What’s the first thing that goes through your mind when you read a customer testimonial that gushes with praise?
Unless you were born yesterday, that sugary-sweet testimonial is an immediate turn-off. At the very least, you’ll skim past it, looking for a less biased opinion. And your prospects will do the same if your website only features those kinds of testimonials.
My name is Sean D’Souza, author of The Brain Audit and founder of Psychotactics and 5000bc. I help small business owners find answers to complex marketing problems, and today I'm sharing my technique for gathering and displaying customer testimonials that overcome objections and win conversions.
A testimonial is a written or spoken statement that presents a customer’s first-hand account of a positive experience with a product, service, or company. Testimonials are evidence that a company is dependable and that its products or services are worth the price.
5 ways customer testimonials can help your business
Gathering quality testimonials can help your business in a number of ways when you ask the right questions (and I’ll cover those questions below).
Here are five ways that good testimonials can help grow your business:
They provide peace of mind: good testimonials are proof that others have tried your products and approve of them. Everyone is in in a similar position before they make a purchase in terms of their fear and skepticism, and if others can say “I’ve tried this and it works,” then your prospects will feel reassured that they’re making the right choice.
They help you find your unique selling points (USPs): when you ask your satisfied customers what they like about your products/services, you’ll discover what makes you unique from their perspective. You probably have some assumptions about what makes your products special, but there’s a good chance your customers see things differently. After gathering enough testimonials, you’ll notice patterns in their responses, and you’ll know to focus on these USPs in your messaging.
They answer objections: every purchase involves some risk. Even buying a $2 app comes with the risk of feeling like a fool by making a bad purchase, and that risk grows as the price goes up. The risk compounds even further if someone else might question the purchase (such as a partner or boss). When done right, testimonials answer objections and provide risk reversal so your customers can relax, knowing they’re not about to make fools of themselves.
They convey an experience: a good testimonial really dives into the customer experience, so it doesn’t have to be just a short paragraph (despite what you might have heard). Good testimonials tell a story that walks a reader through the initial objections, fears, and emotional ups and downs of your existing customers, and show how they found a solution in your product.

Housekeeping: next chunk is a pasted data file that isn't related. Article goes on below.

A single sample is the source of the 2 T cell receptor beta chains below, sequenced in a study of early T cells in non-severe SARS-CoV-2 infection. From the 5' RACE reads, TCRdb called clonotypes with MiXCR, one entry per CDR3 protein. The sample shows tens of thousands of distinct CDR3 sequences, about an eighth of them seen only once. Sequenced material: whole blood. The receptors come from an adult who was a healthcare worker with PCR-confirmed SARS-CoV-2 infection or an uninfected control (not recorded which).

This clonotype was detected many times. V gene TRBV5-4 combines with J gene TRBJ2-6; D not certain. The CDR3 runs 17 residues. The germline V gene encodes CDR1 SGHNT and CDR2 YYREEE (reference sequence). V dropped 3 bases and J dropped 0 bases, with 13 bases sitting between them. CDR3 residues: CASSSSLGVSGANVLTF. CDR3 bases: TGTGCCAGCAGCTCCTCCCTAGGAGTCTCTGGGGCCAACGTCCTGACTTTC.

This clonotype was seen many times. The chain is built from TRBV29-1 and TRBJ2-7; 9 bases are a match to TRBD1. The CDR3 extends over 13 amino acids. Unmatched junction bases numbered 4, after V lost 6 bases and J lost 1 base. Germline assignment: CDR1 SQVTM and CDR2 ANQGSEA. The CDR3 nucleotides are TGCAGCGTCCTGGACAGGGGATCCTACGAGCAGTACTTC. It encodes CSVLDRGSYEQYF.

They help you attract better customers: what kind of customers do you want to attract? At 5000bc, one of our USPs is our amazing community. People love the group, and one way we get dedicated, hardworking, supportive members is by posting testimonials from people who value those things. Whatever demographic you want to target can be reached through your testimonials. If you want women to buy your products, for example, you can post more testimonials from women. If you want to target chiropractors from Ireland, you can post testimonials from Irish chiropractors.
How to get customer testimonials
Has a customer ever agreed to write a testimonial but disappeared? It happens all the time, and it’s really not their fault. It’s up to you to make it easier for them to respond.
Luckily, you can improve your odds of getting testimonials with the following tips… and that’s good news, because any time you launch a new product, you’ll need all the testimonials you can get. Even a huge company like Apple needs new testimonials with every product launch.
Tip 1: gather feedback first
The problem: if a customer has issues with your product, it’ll be hard for them to think about your good qualities first, even if your products have really helped them.
The solution: ask for feedback before asking for a testimonial. This gives your customers a chance to get any complaints off their chest while giving you the opportunity to make things right. When you come back later and ask for a testimonial, you’re more likely to get a good one.
Tip 2: give structure by asking the right questions
The problem: without some sort of structure, most of your customers will have no idea what to write. Even if they’re crazy about your products, there’s a good chance they’ll draw a blank when they sit down to start writing.
The solution: email them my six questions (see below), which will help them reflect on their experience and dive into their story.
Tip 3: give people enough time to experience your product
The problem: companies are often eager to get testimonials, but if you ask customers for testimonials (or even feedback) before they’ve had a chance to get to know you, they won’t know what to say.